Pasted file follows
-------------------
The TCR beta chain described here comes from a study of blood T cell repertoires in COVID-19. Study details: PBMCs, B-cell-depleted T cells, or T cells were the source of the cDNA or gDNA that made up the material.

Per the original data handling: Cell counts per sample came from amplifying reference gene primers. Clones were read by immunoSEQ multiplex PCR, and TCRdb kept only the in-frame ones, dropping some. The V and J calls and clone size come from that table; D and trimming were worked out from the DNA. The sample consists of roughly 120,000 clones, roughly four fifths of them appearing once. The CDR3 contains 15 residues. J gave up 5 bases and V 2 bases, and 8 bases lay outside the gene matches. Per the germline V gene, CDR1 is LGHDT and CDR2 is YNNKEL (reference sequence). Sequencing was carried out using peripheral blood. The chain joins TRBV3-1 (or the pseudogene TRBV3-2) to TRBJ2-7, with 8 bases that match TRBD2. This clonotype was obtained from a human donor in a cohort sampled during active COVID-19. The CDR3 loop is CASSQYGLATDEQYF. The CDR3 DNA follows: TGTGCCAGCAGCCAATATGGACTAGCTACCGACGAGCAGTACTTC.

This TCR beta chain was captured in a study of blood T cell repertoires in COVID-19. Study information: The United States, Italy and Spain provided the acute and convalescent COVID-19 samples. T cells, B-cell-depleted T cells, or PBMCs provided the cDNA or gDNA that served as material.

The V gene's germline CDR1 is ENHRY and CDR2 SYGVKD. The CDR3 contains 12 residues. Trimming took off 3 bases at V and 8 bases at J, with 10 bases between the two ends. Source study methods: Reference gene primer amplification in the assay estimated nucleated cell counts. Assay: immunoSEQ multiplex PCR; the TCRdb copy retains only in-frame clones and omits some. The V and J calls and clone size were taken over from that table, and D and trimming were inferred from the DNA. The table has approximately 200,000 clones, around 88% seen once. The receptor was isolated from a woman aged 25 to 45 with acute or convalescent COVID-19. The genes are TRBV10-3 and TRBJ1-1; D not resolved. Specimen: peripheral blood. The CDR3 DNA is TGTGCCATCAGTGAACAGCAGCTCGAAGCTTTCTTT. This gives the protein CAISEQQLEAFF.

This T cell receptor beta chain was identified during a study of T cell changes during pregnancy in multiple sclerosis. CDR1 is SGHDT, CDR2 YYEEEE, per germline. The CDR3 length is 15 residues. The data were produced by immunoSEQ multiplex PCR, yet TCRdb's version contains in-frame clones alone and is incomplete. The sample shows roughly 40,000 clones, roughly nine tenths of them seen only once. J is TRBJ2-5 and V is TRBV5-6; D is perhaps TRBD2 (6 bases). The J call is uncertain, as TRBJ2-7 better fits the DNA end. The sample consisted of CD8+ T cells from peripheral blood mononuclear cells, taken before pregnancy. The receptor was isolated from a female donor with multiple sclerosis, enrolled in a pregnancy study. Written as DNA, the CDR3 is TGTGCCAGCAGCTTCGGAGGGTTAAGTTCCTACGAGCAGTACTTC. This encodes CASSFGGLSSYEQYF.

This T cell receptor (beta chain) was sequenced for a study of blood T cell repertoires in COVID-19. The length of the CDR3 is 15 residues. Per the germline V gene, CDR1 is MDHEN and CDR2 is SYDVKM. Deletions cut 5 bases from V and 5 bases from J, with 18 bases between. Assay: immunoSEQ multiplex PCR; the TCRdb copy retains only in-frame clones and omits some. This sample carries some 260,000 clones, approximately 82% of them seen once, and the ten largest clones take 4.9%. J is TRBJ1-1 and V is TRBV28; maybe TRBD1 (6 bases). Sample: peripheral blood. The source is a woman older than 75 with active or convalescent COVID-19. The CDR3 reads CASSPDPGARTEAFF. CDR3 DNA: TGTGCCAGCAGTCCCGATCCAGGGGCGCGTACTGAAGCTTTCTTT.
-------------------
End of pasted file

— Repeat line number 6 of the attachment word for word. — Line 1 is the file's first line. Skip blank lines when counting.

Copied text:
This T cell receptor (beta chain) was sequenced for a study of blood T cell repertoires in COVID-19. The length of the CDR3 is 15 residues. Per the germline V gene, CDR1 is MDHEN and CDR2 is SYDVKM. Deletions cut 5 bases from V and 5 bases from J, with 18 bases between. Assay: immunoSEQ multiplex PCR; the TCRdb copy retains only in-frame clones and omits some. This sample carries some 260,000 clones, approximately 82% of them seen once, and the ten largest clones take 4.9%. J is TRBJ1-1 and V is TRBV28; maybe TRBD1 (6 bases). Sample: peripheral blood. The source is a woman older than 75 with active or convalescent COVID-19. The CDR3 reads CASSPDPGARTEAFF. CDR3 DNA: TGTGCCAGCAGTCCCGATCCAGGGGCGCGTACTGAAGCTTTCTTT.